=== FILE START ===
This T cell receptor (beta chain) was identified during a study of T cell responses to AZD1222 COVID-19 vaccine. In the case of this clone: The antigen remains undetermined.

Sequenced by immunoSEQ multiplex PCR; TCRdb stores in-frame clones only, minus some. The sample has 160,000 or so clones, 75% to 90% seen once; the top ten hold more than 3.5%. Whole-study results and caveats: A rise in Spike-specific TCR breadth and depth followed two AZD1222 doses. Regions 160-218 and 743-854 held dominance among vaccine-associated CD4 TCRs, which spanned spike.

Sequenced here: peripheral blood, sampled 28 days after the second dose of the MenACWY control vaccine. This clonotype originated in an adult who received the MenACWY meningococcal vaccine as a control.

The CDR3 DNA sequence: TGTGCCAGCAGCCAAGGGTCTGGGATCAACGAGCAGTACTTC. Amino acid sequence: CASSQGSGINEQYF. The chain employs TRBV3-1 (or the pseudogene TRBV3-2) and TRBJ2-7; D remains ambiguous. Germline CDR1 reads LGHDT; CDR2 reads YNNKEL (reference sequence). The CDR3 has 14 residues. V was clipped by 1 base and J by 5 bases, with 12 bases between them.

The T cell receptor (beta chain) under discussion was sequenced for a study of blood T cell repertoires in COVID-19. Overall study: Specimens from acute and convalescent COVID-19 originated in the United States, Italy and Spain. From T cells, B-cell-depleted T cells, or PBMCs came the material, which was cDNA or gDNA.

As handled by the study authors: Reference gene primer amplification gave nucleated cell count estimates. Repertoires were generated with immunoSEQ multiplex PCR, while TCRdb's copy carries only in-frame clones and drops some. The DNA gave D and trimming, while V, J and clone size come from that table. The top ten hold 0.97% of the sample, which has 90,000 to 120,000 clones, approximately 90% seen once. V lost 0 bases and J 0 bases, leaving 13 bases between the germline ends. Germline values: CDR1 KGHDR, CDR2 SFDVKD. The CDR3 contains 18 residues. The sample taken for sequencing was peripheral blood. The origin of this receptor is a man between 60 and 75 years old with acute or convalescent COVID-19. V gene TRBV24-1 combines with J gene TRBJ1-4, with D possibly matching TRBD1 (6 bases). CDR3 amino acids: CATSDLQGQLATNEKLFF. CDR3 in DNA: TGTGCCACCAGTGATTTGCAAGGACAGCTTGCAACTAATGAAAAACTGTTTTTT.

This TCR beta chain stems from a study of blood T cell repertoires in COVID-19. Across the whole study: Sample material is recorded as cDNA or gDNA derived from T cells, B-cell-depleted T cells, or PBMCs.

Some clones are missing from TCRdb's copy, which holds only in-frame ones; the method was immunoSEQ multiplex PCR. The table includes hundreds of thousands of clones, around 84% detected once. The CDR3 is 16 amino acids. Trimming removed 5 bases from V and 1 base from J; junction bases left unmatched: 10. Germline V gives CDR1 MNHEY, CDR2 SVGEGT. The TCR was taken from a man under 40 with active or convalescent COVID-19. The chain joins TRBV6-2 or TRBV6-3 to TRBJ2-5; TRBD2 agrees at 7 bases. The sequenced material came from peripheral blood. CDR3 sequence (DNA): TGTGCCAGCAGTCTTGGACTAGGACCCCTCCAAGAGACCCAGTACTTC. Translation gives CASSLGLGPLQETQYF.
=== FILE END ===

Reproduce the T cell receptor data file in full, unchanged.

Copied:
This T cell receptor (beta chain) was identified during a study of T cell responses to AZD1222 COVID-19 vaccine. In the case of this clone: The antigen remains undetermined.

Sequenced by immunoSEQ multiplex PCR; TCRdb stores in-frame clones only, minus some. The sample has 160,000 or so clones, 75% to 90% seen once; the top ten hold more than 3.5%. Whole-study results and caveats: A rise in Spike-specific TCR breadth and depth followed two AZD1222 doses. Regions 160-218 and 743-854 held dominance among vaccine-associated CD4 TCRs, which spanned spike.

Sequenced here: peripheral blood, sampled 28 days after the second dose of the MenACWY control vaccine. This clonotype originated in an adult who received the MenACWY meningococcal vaccine as a control.

The CDR3 DNA sequence: TGTGCCAGCAGCCAAGGGTCTGGGATCAACGAGCAGTACTTC. Amino acid sequence: CASSQGSGINEQYF. The chain employs TRBV3-1 (or the pseudogene TRBV3-2) and TRBJ2-7; D remains ambiguous. Germline CDR1 reads LGHDT; CDR2 reads YNNKEL (reference sequence). The CDR3 has 14 residues. V was clipped by 1 base and J by 5 bases, with 12 bases between them.

The T cell receptor (beta chain) under discussion was sequenced for a study of blood T cell repertoires in COVID-19. Overall study: Specimens from acute and convalescent COVID-19 originated in the United States, Italy and Spain. From T cells, B-cell-depleted T cells, or PBMCs came the material, which was cDNA or gDNA.

As handled by the study authors: Reference gene primer amplification gave nucleated cell count estimates. Repertoires were generated with immunoSEQ multiplex PCR, while TCRdb's copy carries only in-frame clones and drops some. The DNA gave D and trimming, while V, J and clone size come from that table. The top ten hold 0.97% of the sample, which has 90,000 to 120,000 clones, approximately 90% seen once. V lost 0 bases and J 0 bases, leaving 13 bases between the germline ends. Germline values: CDR1 KGHDR, CDR2 SFDVKD. The CDR3 contains 18 residues. The sample taken for sequencing was peripheral blood. The origin of this receptor is a man between 60 and 75 years old with acute or convalescent COVID-19. V gene TRBV24-1 combines with J gene TRBJ1-4, with D possibly matching TRBD1 (6 bases). CDR3 amino acids: CATSDLQGQLATNEKLFF. CDR3 in DNA: TGTGCCACCAGTGATTTGCAAGGACAGCTTGCAACTAATGAAAAACTGTTTTTT.

This TCR beta chain stems from a study of blood T cell repertoires in COVID-19. Across the whole study: Sample material is recorded as cDNA or gDNA derived from T cells, B-cell-depleted T cells, or PBMCs.

Some clones are missing from TCRdb's copy, which holds only in-frame ones; the method was immunoSEQ multiplex PCR. The table includes hundreds of thousands of clones, around 84% detected once. The CDR3 is 16 amino acids. Trimming removed 5 bases from V and 1 base from J; junction bases left unmatched: 10. Germline V gives CDR1 MNHEY, CDR2 SVGEGT. The TCR was taken from a man under 40 with active or convalescent COVID-19. The chain joins TRBV6-2 or TRBV6-3 to TRBJ2-5; TRBD2 agrees at 7 bases. The sequenced material came from peripheral blood. CDR3 sequence (DNA): TGTGCCAGCAGTCTTGGACTAGGACCCCTCCAAGAGACCCAGTACTTC. Translation gives CASSLGLGPLQETQYF.